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The Case For Agricultural Immigration Reform

by James S. Holt

In a recent paper entitled "Immigration Reform and Farm Labor Shortages" University of California at Davis agricultural economist Phillip Martin claims that the data he examined "do not suggest severe farm labor shortages" and that "fears of labor shortages have not slowed expansion" in labor intensive agricultural production.[1]

In his paper, Dr. Martin contends that evidence of a shortage of farm labor would be indicated by an increase in wages of hired farm workers and/or a reduction in the U.S. output of labor intensive agricultural commodities. He presents USDA data on the hourly earnings of hired farm workers and on U.S. production of fruits and vegetables for the period 1989 to 2006 which he contends do not support the industry's claims of a shortage of farm labor.

Dr. Martin's "analysis" is extremely superficial. Some of his conclusions are inconsistent with his data. Most importantly, his "study" ignores the most relevant data -- data that clearly point to a severe shortage of legal U.S. agricultural workers and raise troubling public policy questions.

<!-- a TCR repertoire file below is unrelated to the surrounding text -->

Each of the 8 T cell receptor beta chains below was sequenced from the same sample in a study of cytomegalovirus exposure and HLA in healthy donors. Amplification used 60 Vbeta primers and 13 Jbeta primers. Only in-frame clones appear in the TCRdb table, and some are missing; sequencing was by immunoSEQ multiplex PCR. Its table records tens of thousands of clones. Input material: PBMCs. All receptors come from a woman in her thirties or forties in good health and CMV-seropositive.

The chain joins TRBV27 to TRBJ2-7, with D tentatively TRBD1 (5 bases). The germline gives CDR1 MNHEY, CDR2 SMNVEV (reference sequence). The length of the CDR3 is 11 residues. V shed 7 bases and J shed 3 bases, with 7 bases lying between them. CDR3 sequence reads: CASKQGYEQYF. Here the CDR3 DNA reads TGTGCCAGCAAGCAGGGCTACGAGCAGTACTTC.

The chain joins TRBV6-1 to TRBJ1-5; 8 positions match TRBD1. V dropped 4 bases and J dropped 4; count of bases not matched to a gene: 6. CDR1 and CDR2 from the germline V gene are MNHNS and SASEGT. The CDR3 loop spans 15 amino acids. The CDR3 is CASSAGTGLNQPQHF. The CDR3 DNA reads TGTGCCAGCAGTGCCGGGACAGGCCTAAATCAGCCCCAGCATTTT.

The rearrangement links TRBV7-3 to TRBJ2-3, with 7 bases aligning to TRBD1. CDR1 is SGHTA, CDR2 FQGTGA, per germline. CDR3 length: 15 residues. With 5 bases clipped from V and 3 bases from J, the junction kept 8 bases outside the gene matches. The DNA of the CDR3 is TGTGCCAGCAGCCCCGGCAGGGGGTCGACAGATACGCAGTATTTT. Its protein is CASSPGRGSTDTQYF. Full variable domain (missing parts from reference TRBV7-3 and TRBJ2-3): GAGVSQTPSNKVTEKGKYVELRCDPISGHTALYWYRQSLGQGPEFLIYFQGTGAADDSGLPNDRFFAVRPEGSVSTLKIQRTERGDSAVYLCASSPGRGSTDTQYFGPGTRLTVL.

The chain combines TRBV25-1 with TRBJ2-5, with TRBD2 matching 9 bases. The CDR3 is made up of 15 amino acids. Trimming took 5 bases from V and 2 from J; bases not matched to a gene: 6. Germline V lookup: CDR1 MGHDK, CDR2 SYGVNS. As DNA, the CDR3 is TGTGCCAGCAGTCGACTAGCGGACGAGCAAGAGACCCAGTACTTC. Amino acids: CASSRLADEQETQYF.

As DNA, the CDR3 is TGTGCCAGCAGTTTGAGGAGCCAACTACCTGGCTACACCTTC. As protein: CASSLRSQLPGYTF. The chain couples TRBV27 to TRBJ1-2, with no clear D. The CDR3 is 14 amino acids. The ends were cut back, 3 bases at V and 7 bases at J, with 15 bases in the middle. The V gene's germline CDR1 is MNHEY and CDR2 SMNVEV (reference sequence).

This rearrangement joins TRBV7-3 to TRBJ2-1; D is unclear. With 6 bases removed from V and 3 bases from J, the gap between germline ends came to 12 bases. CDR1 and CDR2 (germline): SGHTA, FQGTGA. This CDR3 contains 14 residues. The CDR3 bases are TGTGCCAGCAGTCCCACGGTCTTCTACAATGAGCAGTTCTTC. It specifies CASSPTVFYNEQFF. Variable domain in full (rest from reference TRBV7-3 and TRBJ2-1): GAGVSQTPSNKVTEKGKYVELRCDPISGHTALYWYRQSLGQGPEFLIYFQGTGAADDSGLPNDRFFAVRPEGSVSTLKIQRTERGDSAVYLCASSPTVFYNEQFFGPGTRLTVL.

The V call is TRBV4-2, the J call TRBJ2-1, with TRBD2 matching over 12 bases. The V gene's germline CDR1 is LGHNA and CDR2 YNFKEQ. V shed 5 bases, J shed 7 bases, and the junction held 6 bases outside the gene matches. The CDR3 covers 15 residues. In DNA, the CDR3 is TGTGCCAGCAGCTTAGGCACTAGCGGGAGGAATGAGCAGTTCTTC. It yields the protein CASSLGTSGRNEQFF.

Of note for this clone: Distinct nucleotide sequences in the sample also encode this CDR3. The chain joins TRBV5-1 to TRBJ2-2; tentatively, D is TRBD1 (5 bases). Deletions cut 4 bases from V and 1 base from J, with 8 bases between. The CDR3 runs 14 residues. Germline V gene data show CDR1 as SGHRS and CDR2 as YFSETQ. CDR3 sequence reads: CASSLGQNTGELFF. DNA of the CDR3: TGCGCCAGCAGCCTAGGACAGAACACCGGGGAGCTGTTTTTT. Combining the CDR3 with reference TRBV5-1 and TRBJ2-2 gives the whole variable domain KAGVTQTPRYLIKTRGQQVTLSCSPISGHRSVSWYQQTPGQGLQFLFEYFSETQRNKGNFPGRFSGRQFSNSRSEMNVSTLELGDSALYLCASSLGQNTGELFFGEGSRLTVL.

Hourly Earnings of Farm Workers

Dr. Martin notes "economists evaluating claims of labor shortages look to what employers do to attract additional workers. The first expected response is higher wages, which should increase the supply of workers by retaining more who would otherwise leave for nonfarm jobs and perhaps draw workers into agriculture from other jobs or areas."

Dr. Martin examines data on hourly farm earnings of farm workers and non-farm workers and notes that farm worker earnings did indeed increase more rapidly than earnings of non-farm workers during the period he studied an increase of 72 % in farm earning compared to 64 % for non-farm earnings. Inexplicably, Martin draws no conclusion from that finding. Instead, he quickly moves on to compare the increase in farm wages in California and Florida with the rest of the country. He concludes that because farm wages in California and Florida increased at a slower rate than farm wages in the rest of the country, and California and Florida are major producers of labor intensive commodities, that farm wage data do not show evidence of a farm labor shortage.

Well, what did happen during this period when farm wages were rising more rapidly than non-farm wages? According to Martin, it should have "increase[d] the supply of workers by retaining more who would otherwise leave for non-farm jobs and perhaps draw workers into agriculture ". Instead, hired farm employment declined by 21 percent and the percentage of illegal workers in the seasonal hired farm work force increased from an official 8 % to an official 53 %. (Unofficial estimates are much higher.)

U.S. Production of Fruits and Vegetables